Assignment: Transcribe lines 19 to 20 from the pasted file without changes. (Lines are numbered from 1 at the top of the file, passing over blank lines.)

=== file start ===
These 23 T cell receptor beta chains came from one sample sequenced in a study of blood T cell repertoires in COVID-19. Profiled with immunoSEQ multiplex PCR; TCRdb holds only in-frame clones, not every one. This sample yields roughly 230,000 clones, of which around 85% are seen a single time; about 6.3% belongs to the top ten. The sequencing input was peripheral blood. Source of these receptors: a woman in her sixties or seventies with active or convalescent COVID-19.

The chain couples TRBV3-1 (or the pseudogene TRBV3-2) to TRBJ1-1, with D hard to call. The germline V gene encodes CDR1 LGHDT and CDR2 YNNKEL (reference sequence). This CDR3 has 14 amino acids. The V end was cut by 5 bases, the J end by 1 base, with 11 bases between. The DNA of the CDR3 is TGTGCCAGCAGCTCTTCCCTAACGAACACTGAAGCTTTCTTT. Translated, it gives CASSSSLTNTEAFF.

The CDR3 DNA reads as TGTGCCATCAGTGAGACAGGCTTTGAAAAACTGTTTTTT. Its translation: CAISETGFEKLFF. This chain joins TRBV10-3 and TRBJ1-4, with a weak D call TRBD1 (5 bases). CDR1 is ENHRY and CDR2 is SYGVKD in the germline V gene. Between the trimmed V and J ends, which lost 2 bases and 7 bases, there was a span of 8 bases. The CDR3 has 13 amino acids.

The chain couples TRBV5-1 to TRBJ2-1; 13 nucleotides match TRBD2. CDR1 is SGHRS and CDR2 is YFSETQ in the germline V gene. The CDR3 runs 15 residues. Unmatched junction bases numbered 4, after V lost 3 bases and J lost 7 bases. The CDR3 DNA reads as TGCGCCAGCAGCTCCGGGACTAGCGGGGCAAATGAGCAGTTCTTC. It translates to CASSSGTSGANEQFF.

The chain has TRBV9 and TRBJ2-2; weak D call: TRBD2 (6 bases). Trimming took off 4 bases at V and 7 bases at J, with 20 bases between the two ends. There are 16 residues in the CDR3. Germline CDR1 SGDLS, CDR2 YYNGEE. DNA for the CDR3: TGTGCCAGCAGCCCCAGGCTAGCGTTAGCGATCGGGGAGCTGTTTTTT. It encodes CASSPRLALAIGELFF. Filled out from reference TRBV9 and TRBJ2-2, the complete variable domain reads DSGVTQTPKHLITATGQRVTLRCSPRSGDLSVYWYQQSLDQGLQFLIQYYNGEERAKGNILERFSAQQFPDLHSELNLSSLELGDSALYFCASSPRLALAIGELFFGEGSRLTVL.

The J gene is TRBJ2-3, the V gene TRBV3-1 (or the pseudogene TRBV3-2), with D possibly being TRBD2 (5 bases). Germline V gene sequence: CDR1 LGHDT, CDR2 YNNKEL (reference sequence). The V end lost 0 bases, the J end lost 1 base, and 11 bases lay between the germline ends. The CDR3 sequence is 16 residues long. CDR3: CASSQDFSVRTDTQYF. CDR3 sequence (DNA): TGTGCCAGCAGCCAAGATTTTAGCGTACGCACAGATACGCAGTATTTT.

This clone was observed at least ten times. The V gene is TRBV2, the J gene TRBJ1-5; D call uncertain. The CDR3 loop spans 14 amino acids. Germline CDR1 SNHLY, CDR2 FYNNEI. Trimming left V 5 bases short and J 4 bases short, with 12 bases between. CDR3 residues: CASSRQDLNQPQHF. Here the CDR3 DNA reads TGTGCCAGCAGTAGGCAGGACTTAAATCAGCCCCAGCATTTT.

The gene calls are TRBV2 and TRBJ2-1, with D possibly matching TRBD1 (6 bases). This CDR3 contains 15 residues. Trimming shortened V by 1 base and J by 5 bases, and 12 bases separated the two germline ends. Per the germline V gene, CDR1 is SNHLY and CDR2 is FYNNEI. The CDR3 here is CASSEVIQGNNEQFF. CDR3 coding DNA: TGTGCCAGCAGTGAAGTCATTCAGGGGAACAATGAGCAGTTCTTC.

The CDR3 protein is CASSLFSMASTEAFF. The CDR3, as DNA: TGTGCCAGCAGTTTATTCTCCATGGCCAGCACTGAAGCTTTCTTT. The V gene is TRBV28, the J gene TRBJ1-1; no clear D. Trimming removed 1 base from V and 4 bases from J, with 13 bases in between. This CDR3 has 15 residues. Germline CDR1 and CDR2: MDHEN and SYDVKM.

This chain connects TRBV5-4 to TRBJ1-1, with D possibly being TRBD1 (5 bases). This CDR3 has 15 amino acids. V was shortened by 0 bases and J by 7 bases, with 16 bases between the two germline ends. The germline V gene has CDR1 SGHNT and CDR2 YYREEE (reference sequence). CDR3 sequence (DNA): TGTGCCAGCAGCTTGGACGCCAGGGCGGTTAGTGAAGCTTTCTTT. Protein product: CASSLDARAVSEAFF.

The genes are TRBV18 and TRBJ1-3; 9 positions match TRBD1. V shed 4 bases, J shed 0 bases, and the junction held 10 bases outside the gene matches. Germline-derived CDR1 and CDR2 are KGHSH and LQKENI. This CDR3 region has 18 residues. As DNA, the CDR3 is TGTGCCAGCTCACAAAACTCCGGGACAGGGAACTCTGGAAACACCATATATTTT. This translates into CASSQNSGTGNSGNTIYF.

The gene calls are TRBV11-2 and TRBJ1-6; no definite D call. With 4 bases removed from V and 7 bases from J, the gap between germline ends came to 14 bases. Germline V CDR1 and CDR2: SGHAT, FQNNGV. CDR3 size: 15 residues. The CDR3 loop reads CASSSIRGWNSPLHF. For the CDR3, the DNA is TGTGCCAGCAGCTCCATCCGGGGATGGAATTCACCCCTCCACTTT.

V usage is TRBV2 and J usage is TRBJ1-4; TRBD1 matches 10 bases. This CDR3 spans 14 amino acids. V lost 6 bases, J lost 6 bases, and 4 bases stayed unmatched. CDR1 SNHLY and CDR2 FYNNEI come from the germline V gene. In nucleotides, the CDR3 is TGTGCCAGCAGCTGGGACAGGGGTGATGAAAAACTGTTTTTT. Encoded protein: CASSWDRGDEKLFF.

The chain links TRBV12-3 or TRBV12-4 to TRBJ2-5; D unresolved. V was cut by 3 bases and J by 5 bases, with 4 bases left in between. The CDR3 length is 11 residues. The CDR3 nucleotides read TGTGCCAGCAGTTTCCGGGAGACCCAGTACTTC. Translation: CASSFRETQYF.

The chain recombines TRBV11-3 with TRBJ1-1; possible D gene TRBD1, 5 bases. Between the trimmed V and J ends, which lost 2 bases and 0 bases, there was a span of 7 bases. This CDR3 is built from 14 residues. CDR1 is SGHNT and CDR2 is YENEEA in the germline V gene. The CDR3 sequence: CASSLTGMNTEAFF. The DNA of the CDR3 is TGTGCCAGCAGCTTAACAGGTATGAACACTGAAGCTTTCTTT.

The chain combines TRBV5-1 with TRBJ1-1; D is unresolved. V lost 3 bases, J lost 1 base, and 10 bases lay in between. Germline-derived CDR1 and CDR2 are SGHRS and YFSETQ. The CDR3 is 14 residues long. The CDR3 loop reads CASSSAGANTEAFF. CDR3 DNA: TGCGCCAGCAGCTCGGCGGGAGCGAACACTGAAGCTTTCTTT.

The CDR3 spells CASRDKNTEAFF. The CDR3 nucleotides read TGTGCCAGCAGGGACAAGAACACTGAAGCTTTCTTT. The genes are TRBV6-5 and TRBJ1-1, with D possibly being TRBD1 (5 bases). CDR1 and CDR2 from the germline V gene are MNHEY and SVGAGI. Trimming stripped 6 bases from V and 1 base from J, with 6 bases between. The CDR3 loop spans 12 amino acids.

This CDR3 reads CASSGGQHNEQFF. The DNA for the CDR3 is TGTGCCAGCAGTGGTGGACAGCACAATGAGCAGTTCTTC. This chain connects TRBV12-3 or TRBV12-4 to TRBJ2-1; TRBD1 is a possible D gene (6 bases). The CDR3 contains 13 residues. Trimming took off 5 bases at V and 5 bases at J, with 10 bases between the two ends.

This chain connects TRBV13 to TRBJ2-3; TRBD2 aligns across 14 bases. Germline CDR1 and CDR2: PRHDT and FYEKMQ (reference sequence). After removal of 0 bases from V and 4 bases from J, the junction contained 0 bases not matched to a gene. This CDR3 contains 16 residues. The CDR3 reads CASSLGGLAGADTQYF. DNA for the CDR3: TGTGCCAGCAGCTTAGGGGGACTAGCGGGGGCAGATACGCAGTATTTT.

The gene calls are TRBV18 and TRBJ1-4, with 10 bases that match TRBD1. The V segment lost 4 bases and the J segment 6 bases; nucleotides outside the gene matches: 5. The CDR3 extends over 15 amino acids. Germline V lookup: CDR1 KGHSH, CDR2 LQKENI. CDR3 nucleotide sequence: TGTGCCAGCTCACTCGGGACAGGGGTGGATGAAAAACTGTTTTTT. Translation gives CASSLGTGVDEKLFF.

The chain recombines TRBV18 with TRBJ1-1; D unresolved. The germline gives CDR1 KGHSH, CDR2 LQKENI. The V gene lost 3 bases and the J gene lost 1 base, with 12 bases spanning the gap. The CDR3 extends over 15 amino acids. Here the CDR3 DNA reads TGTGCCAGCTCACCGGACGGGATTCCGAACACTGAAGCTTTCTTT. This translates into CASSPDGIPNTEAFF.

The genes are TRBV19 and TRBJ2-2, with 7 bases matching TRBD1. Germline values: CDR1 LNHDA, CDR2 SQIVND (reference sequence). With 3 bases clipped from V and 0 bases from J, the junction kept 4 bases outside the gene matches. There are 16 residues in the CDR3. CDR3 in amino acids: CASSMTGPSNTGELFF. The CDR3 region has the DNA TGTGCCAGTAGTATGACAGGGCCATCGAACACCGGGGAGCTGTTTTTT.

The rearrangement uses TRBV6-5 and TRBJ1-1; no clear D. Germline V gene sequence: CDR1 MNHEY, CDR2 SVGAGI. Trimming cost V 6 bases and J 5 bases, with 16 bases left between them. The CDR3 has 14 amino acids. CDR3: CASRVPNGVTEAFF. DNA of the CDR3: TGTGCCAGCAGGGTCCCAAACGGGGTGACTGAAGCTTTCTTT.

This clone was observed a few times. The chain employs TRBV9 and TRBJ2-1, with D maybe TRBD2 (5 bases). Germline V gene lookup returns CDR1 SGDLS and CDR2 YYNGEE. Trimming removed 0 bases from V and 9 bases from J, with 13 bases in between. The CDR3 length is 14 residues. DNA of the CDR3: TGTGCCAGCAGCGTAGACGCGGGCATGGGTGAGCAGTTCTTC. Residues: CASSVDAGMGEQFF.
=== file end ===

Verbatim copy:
This chain connects TRBV13 to TRBJ2-3; TRBD2 aligns across 14 bases. Germline CDR1 and CDR2: PRHDT and FYEKMQ (reference sequence). After removal of 0 bases from V and 4 bases from J, the junction contained 0 bases not matched to a gene. This CDR3 contains 16 residues. The CDR3 reads CASSLGGLAGADTQYF. DNA for the CDR3: TGTGCCAGCAGCTTAGGGGGACTAGCGGGGGCAGATACGCAGTATTTT.

The gene calls are TRBV18 and TRBJ1-4, with 10 bases that match TRBD1. The V segment lost 4 bases and the J segment 6 bases; nucleotides outside the gene matches: 5. The CDR3 extends over 15 amino acids. Germline V lookup: CDR1 KGHSH, CDR2 LQKENI. CDR3 nucleotide sequence: TGTGCCAGCTCACTCGGGACAGGGGTGGATGAAAAACTGTTTTTT. Translation gives CASSLGTGVDEKLFF.